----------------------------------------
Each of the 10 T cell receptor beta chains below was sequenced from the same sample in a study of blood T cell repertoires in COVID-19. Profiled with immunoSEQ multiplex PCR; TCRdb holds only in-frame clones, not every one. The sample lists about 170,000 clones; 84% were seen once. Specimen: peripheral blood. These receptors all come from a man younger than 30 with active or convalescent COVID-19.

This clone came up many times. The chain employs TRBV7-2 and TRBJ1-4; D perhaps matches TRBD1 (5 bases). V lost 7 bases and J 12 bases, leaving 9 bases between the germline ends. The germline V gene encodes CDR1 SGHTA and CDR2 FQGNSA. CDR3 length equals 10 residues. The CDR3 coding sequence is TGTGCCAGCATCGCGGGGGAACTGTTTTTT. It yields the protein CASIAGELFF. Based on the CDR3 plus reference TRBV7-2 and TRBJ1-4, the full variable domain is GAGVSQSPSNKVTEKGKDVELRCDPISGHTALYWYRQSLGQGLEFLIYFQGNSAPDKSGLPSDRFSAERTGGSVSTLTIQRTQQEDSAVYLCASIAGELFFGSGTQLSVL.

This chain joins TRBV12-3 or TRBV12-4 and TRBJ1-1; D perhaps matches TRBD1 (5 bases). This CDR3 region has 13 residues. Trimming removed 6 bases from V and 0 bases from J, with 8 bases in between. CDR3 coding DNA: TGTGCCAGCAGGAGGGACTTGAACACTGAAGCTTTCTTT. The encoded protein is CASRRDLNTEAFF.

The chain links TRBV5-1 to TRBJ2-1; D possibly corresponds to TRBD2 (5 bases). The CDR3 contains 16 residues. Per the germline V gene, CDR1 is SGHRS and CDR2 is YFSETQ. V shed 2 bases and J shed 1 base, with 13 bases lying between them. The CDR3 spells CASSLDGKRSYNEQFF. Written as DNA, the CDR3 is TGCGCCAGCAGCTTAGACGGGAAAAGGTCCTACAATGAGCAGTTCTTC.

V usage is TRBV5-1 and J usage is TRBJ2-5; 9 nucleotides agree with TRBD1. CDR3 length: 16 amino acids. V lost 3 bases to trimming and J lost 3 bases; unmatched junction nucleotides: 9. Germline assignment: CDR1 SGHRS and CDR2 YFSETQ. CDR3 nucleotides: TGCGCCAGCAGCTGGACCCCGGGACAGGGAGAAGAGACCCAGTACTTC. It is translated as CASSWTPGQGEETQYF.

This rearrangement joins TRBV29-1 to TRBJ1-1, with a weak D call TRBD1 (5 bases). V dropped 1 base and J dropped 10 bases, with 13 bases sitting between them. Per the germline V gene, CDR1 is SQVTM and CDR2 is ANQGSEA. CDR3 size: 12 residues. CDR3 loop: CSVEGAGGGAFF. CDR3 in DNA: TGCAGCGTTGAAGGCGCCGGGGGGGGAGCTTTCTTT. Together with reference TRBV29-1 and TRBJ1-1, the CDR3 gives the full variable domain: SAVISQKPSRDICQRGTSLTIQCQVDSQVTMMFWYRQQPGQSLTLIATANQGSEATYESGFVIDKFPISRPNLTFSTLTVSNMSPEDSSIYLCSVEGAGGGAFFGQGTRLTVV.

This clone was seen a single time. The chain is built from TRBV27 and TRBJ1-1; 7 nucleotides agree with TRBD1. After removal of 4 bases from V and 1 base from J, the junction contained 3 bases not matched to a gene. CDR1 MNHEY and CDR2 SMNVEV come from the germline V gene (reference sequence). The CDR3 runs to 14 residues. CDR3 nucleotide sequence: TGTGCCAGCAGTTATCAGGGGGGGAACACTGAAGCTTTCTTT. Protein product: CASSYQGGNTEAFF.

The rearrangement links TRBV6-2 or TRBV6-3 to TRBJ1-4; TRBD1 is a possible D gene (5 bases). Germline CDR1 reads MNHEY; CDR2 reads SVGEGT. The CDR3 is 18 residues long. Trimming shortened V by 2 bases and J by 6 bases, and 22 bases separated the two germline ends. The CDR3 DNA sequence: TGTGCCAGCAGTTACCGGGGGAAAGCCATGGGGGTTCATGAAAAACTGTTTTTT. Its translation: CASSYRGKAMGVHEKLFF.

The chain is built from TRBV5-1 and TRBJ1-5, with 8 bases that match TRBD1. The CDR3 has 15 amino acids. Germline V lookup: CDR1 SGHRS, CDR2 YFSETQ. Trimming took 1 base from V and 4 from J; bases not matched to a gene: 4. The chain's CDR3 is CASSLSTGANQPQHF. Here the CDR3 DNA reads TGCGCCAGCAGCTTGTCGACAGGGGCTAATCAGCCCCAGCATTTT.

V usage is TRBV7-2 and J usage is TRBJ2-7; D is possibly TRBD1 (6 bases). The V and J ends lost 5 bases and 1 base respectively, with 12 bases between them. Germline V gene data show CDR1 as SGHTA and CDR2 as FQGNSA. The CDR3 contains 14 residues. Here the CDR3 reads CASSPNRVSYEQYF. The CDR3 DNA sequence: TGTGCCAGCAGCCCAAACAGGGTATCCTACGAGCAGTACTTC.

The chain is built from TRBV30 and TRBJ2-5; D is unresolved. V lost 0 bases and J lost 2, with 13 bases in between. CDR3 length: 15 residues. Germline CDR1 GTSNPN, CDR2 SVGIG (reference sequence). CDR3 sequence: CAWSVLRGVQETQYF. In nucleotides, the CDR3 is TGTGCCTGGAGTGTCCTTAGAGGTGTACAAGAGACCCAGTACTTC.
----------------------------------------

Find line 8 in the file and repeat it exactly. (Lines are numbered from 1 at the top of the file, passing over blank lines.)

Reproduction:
The rearrangement links TRBV6-2 or TRBV6-3 to TRBJ1-4; TRBD1 is a possible D gene (5 bases). Germline CDR1 reads MNHEY; CDR2 reads SVGEGT. The CDR3 is 18 residues long. Trimming shortened V by 2 bases and J by 6 bases, and 22 bases separated the two germline ends. The CDR3 DNA sequence: TGTGCCAGCAGTTACCGGGGGAAAGCCATGGGGGTTCATGAAAAACTGTTTTTT. Its translation: CASSYRGKAMGVHEKLFF.